Another treat for you, Bang2writers – top British Horror author and screenwriter Stephen Volk is sharing his insights on the genre with us, after attending the very first Horror Expo in Ireland. Wow!
Got an idea for a guest post, like this? B2W always wants to hear what you’ve learned from events, films, processes, talks or meetings … Check out the previous articles in the series HERE.
Over Halloween weekend I was at the Freemason’s Hall in Dublin’s fair city as one of the invited guests at the first Horror Expo Ireland, hosted by Dr Sarah Clearly, designed as a crossover event welcoming horror writers, film-makers, academics, and fans to a day of talks, panels and movies.
I enjoyed it immensely: it was illuminating, and great fun shooting the breeze with those who love the genre as much as I do – whether practitioners or professors. Here are a few of my hastily-scribbled notes, scrawled in the bar between glasses of Bushmill’s Black Bush …
1) M.R. James: “We are still in his shadow” – Stephen Jones
Whether through the original texts or, as many of us discovered him, via the immaculate and unforgettable TV adaptations by Lawrence Gordon Clark, James’s “repressed and intensely civilised works” live on. And when all is said and done, we can always learn tricks from the masters – and mistresses. Shirley Jackson penned the classic The Haunting of Hill House, but “never had to raise her voice”.
2) “Increasingly, the horror is here anyway” – Dr Dara Downey
The standard trope for horror was setting up a perfect place, a nice family, and the evil invades normality. But slowly that has changed (probably with Robert Bloch’s Psycho in 1959), to say: “Hang on, what if the monster isn’t out there in the woods, what if it’s here, sitting next to us round the camp fire?”
In Peter Bogdanovich’s Targets, a young sniper, picking off random victims, meets his horror film hero (Boris Karloff) at a drive-in. That movie, in a way, represents a transition from the “old” monsters to the new. MORE: 8 Mistakes That Will Kill Your Horror Screenplay DEAD
3) “People will always be saying there’s something in society that’s out to corrupt the young – and it’s usually art” – Maura McHugh
They tell us it’s bad for us but that only makes us seek it out. Yes, there’s the extreme violence of the controversial recent episode of The Walking Dead in which a member of the regular cast is killed in graphic detail. But this is far from new. In the opening of The Castle of Otranto, the first gothic novel, a character named Conrad is crushed to death by a falling helmet!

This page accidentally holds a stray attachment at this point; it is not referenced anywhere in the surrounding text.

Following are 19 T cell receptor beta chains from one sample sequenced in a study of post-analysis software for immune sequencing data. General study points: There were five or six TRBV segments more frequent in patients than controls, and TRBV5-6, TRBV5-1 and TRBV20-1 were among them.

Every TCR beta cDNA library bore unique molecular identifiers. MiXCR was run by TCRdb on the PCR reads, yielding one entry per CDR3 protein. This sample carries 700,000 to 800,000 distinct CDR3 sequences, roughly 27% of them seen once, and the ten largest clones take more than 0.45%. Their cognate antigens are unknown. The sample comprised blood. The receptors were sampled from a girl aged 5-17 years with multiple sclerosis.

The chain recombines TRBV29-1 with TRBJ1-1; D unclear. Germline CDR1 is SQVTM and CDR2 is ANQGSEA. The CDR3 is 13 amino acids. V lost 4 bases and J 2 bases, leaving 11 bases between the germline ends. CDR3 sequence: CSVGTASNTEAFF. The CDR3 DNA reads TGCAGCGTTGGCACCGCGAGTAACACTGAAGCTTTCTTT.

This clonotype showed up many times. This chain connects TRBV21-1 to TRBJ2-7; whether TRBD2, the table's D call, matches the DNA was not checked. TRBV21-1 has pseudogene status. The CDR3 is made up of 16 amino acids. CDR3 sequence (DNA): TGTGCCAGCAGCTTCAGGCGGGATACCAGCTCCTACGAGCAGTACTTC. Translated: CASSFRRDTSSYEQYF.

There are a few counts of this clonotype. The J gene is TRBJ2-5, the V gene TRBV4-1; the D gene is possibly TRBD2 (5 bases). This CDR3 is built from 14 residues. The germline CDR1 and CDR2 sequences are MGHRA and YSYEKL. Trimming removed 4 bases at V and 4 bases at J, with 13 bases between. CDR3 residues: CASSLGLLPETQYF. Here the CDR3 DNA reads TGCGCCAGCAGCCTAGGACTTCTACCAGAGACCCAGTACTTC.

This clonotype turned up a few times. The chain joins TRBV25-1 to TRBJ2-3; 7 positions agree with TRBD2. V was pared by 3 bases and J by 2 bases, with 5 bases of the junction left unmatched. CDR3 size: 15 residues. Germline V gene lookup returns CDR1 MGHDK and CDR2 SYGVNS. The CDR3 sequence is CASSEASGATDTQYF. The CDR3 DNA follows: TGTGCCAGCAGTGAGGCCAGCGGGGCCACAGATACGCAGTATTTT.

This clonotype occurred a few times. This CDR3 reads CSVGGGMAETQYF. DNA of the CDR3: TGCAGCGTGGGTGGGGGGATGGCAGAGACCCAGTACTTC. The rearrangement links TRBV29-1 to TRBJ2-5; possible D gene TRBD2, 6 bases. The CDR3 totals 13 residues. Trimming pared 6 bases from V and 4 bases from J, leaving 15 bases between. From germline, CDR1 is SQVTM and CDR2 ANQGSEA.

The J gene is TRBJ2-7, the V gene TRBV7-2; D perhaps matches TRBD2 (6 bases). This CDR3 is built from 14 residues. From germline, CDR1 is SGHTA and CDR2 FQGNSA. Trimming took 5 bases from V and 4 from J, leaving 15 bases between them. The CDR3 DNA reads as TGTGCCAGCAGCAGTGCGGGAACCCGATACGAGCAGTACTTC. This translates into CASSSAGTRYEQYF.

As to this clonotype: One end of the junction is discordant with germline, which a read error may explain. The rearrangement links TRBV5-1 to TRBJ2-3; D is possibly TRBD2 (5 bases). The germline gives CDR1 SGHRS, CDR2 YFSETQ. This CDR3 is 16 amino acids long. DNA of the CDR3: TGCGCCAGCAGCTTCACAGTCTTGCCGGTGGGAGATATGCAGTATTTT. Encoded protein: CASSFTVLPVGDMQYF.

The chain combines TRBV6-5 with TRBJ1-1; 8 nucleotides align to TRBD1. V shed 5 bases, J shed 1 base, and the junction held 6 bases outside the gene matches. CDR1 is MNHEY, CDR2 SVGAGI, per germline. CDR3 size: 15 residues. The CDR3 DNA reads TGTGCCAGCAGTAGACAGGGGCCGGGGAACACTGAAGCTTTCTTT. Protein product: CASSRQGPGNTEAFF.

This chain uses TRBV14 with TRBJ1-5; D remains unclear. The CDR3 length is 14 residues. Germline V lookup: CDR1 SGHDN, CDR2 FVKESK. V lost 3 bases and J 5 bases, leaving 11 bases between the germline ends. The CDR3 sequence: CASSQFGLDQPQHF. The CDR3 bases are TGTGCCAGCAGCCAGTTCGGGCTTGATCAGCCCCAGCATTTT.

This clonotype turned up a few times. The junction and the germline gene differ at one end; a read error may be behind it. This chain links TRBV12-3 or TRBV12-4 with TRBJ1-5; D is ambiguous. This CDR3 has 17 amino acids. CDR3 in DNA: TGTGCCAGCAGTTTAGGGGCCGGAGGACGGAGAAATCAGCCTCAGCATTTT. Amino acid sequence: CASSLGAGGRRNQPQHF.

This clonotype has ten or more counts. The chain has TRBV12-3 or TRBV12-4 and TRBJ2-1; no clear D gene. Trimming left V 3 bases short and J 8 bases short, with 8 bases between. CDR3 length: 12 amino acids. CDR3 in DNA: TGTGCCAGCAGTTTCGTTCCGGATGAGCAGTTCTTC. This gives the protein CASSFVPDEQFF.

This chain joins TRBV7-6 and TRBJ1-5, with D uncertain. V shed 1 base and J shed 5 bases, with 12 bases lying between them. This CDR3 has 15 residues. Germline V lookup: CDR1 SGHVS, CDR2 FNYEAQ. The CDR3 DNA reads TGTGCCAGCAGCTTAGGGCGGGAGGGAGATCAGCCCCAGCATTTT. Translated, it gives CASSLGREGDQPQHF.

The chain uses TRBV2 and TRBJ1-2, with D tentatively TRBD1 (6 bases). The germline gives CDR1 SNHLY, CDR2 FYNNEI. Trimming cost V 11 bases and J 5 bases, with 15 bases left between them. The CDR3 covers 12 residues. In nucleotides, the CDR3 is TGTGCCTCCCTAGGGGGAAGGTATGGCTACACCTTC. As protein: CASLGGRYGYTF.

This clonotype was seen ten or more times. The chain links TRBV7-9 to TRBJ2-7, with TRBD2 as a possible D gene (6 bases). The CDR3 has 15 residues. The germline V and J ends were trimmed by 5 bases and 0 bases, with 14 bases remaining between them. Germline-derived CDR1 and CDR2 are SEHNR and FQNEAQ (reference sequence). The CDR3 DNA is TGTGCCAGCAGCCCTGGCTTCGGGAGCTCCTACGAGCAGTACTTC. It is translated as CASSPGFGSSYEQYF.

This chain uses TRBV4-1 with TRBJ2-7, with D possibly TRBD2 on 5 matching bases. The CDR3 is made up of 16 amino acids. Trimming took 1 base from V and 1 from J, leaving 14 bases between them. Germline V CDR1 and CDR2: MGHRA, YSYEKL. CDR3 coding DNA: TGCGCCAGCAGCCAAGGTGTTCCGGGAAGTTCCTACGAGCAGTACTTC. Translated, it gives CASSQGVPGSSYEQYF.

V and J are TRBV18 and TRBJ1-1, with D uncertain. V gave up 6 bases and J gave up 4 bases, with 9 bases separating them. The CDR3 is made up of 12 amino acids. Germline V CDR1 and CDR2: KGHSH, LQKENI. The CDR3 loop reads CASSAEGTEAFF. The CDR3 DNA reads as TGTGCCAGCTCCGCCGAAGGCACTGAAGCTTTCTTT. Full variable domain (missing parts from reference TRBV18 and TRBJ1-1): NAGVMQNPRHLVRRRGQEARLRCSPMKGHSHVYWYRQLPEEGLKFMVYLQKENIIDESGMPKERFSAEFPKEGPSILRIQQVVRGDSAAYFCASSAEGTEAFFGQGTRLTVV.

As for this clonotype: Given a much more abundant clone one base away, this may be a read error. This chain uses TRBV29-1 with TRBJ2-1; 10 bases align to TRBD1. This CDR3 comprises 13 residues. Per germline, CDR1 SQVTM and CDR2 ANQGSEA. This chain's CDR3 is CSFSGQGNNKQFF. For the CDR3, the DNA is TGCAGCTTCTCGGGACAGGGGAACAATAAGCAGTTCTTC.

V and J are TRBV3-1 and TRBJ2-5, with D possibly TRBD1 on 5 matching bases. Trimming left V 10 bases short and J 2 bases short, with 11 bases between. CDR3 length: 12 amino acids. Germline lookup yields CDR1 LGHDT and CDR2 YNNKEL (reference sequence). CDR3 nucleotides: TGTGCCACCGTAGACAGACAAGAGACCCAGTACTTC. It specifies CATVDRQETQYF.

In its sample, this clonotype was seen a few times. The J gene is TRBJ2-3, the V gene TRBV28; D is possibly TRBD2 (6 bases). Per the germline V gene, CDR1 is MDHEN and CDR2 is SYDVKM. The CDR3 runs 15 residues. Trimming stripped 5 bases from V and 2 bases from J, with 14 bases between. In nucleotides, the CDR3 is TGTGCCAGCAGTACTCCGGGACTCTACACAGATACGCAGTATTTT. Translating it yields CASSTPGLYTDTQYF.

4) “In 1980s horror films parents were often neglectful – or vacant” – Sorcha Ni Fhlainn
In the eighties, Spielbergian children got to “chastise” their parents. Stephen King developed a child’s eye view of scary things. The danger of not listening to the children was all-pervasive. The young have a better idea of what is going on than those in authority because they are closer to their emotions. MORE: Top 5 Genre Mistakes
5) “Anything with a synth on is an abomination” – Kevin Corstorphine
Talking about Stranger Things: remember “to film and TV companies we (who remember the 80s) are first and foremost a demographic.” Yes, Stranger Things is a retro remake, but let’s not forget the great horror movies of the 80s – The Fly, The Thing – were also remakes.
6) “Oh my God, have you seen this?”
There’s always an element of self-testing in horror. How far can the director push it? How much can we take, watching it?… As such, far from being a corrupting influence, is the horror movie form a valuable source of development and identity? And now, as we slip into an ever more conservative era, will we see the banning of so-called “Video Nasties” come back in some different form, responsible for the ills of society as fear tightens its ugly grip?
7) “Horror has always been respectable” – Stephen Jones
… Or, it has been to fans. It’s only that other people – the mainstream – are now catching up with us, and realising what we’ve always known: that it’s a genre with great integrity and a unique ability to stretch the imagination that speaks (inevitably, even unintentionally sometimes, but always) about the anxieties of the times we live in. MORE: What’s the difference between Horror & Thriller: Case Study – WIND CHILL (2007)
BIO: Stephen Volk is probably best known as the BAFTA-winning writer of ITV’s paranormal drama series Afterlife starring Lesley Sharp and Andrew Lincoln, and the notorious (some say legendary) BBCTV “Halloween hoax” Ghostwatch. He now lives in Bradford-on-Avon, Wiltshire, with his wife, the sculptor Patricia Volk, and a cat he doesn’t like. STEPHEN VOLK ON IMDB.